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Protected Health Information of 129K Individuals Potentially Compromised in Behavioral Health Network Malware Attack

Behavioral Health Network (BHN), the largest behavioral health service provider in Western Massachusetts, has announced that malware was downloaded onto its computer systems that prevented files from being accessed.

The security breach was discovered on May 28, 2020 when staff were prevented from accessing files. An investigation was immediately launched to determine the extent of the attack and whether any data had been exfiltrated by the attacker. Around July 17, 2020, BHN determined that an unauthorized individual had gained access to its systems on May 26, two days before the malware was introduced.

While it was not possible to determine whether any data had been stolen by the attacker prior to the deployment of the malware, the possibility of data theft could not be totally ruled out. No reports have been received to date indicating patient data has been misused.

An analysis of the affected systems revealed the protected health information of 129,571 current and former patients was potentially compromised. The systems that were accessible to the attacker contained names, addresses, dates of birth, Social Security numbers, medical/diagnosis/treatment information, and/or health insurance claim information.

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Out of an abundance of caution, individuals affected by the incident have been offered complimentary credit monitoring and identity theft protection services. To help prevent further data breaches, policies and procedures are being reviewed, staff are being provided with further training on data privacy and security, and additional safeguards are being put in place to prevent further unauthorized data access.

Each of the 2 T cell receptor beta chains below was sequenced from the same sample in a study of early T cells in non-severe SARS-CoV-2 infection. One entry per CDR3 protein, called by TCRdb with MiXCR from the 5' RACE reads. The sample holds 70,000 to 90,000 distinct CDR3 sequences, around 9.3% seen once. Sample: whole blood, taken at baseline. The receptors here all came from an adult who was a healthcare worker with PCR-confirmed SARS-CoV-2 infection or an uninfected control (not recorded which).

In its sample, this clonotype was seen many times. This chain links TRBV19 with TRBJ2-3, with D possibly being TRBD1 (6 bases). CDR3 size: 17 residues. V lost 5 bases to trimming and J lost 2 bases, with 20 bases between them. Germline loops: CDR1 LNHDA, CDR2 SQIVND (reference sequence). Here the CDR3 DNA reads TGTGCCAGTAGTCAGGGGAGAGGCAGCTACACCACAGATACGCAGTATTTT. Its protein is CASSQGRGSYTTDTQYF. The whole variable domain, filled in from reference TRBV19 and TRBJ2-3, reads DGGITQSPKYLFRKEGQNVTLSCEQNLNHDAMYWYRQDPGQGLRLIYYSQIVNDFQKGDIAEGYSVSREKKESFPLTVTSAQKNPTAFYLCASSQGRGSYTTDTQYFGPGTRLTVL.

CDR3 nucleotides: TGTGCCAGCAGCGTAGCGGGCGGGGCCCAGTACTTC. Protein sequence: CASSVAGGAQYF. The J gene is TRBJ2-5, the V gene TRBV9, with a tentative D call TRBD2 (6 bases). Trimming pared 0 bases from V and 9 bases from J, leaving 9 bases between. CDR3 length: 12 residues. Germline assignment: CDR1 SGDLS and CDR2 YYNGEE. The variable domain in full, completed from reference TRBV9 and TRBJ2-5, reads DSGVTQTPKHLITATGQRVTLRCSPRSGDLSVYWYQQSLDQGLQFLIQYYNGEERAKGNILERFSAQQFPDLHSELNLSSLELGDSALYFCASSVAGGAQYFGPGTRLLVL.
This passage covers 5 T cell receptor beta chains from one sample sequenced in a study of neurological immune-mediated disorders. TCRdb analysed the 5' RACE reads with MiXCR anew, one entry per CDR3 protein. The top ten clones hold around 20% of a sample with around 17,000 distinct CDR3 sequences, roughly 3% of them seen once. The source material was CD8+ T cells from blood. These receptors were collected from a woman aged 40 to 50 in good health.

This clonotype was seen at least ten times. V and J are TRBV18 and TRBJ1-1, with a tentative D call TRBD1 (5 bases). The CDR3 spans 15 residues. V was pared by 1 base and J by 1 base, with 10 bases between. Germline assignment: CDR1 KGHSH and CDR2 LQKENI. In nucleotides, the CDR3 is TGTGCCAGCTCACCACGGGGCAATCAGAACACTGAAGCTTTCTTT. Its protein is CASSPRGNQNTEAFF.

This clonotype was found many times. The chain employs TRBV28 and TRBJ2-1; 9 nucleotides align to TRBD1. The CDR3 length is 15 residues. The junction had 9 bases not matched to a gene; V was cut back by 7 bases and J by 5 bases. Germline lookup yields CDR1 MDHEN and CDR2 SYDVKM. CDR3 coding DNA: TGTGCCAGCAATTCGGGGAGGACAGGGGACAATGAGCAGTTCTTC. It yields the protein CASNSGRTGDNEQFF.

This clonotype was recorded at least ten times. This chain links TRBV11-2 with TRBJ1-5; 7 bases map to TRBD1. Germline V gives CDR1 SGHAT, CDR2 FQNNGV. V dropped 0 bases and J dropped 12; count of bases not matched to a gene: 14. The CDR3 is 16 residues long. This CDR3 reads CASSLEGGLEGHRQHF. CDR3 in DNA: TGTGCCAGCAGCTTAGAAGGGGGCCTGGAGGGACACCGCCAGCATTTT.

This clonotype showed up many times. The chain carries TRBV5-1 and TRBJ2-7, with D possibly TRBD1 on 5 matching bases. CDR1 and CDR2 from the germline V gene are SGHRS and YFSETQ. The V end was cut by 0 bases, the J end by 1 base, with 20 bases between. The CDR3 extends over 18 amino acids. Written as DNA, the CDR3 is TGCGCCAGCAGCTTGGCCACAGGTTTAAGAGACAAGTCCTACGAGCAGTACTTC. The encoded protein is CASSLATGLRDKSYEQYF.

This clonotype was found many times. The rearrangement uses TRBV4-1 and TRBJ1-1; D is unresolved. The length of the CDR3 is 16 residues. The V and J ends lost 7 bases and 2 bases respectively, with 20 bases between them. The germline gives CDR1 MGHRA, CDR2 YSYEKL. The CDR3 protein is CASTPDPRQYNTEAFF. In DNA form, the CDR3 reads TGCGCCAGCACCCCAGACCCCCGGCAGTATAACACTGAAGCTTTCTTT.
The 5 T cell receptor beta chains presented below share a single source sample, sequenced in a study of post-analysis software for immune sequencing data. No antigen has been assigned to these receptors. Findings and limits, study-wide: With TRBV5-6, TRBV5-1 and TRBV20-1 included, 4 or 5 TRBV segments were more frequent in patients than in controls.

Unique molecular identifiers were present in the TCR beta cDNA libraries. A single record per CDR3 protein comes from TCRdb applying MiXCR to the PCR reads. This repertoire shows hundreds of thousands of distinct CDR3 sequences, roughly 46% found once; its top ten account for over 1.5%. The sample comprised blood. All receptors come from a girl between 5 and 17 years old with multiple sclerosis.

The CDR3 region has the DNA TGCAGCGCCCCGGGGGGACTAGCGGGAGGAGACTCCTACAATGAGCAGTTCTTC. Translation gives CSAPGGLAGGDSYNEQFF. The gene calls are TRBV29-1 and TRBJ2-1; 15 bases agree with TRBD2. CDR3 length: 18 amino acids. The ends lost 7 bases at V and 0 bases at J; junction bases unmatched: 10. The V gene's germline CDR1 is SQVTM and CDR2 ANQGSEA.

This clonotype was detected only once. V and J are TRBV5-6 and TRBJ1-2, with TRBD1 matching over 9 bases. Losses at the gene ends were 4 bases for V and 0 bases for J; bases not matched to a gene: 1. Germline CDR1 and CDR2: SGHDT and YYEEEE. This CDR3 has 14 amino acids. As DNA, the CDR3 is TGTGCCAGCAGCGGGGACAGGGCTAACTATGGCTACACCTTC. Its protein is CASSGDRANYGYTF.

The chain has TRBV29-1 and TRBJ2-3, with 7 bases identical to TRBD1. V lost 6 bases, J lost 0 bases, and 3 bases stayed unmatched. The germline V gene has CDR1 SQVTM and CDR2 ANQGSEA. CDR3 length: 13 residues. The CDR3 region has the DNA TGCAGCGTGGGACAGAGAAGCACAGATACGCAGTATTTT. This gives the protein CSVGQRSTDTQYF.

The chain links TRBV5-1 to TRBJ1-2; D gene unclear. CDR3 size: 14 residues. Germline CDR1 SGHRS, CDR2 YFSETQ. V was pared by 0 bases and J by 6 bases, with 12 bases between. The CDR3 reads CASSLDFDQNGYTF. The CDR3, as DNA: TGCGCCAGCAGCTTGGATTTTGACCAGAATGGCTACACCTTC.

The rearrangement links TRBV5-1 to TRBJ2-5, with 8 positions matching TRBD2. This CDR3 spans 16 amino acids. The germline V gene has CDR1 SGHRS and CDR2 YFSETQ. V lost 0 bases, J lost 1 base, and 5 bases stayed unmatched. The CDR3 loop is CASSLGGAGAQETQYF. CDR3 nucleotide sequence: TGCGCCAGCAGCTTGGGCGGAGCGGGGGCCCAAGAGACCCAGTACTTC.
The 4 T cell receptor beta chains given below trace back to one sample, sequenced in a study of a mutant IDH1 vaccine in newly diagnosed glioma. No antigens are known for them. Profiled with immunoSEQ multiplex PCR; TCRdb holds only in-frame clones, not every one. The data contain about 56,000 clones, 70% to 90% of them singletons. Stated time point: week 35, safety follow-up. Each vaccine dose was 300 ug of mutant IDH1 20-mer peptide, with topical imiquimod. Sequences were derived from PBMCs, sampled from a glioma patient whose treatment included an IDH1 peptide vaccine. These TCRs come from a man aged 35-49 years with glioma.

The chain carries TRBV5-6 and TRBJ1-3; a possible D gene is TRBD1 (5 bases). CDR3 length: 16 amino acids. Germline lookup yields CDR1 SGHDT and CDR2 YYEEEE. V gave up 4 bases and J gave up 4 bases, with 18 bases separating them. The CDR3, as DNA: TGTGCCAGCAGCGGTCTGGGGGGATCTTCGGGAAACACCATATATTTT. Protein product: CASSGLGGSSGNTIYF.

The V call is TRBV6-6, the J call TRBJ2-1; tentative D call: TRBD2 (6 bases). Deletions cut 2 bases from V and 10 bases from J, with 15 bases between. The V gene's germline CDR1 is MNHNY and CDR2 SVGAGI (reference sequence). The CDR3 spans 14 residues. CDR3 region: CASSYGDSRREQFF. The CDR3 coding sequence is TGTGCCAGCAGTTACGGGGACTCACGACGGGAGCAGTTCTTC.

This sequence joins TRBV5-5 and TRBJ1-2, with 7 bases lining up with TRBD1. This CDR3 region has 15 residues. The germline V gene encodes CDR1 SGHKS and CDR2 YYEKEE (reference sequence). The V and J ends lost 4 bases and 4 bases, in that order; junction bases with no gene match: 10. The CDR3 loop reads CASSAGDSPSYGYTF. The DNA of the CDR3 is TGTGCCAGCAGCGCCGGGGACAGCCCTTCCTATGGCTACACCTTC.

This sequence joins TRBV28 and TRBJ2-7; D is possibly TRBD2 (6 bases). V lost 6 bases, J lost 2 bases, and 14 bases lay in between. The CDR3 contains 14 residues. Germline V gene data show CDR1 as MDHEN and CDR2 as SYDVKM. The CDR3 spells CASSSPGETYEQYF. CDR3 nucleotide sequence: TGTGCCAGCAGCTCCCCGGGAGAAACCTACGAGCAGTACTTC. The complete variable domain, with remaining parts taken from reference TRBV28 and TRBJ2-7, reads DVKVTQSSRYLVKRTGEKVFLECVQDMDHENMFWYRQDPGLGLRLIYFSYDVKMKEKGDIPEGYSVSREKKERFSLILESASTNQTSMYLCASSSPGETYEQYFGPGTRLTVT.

9,200 Rite Aid Customers Notified PHI was Potentially Compromised During Period of Civil Unrest

Rite Aid Corporation has confirmed that the protected health information of 9,200 customers was potentially compromised during the period of civil unrest in late May. Several break-ins occurred at Rite Aid pharmacies. On and after May 27 and thieves stole prescription orders awaiting collection, along with hard copies of prescription records that contained customer information. The types of data exposed or stolen included names, addresses, and details of prescribed medications.

Rite Aid is far from the only pharmacy chain to have suffered break-ins and looting. Walgreens, Walmart, CVS, Cub, and Kroger pharmacies all suffered similar incidents, as did many independent pharmacies.

Author: Steve Alder is the editor-in-chief of HIPAA Journal. Steve is responsible for editorial policy regarding the topics covered on HIPAA Journal. He is a specialist on healthcare industry legal and regulatory affairs, and has several years of experience writing about HIPAA and other related legal topics. Steve has developed a deep understanding of regulatory issues surrounding the use of information technology in the healthcare industry and has written hundreds of articles on HIPAA-related topics.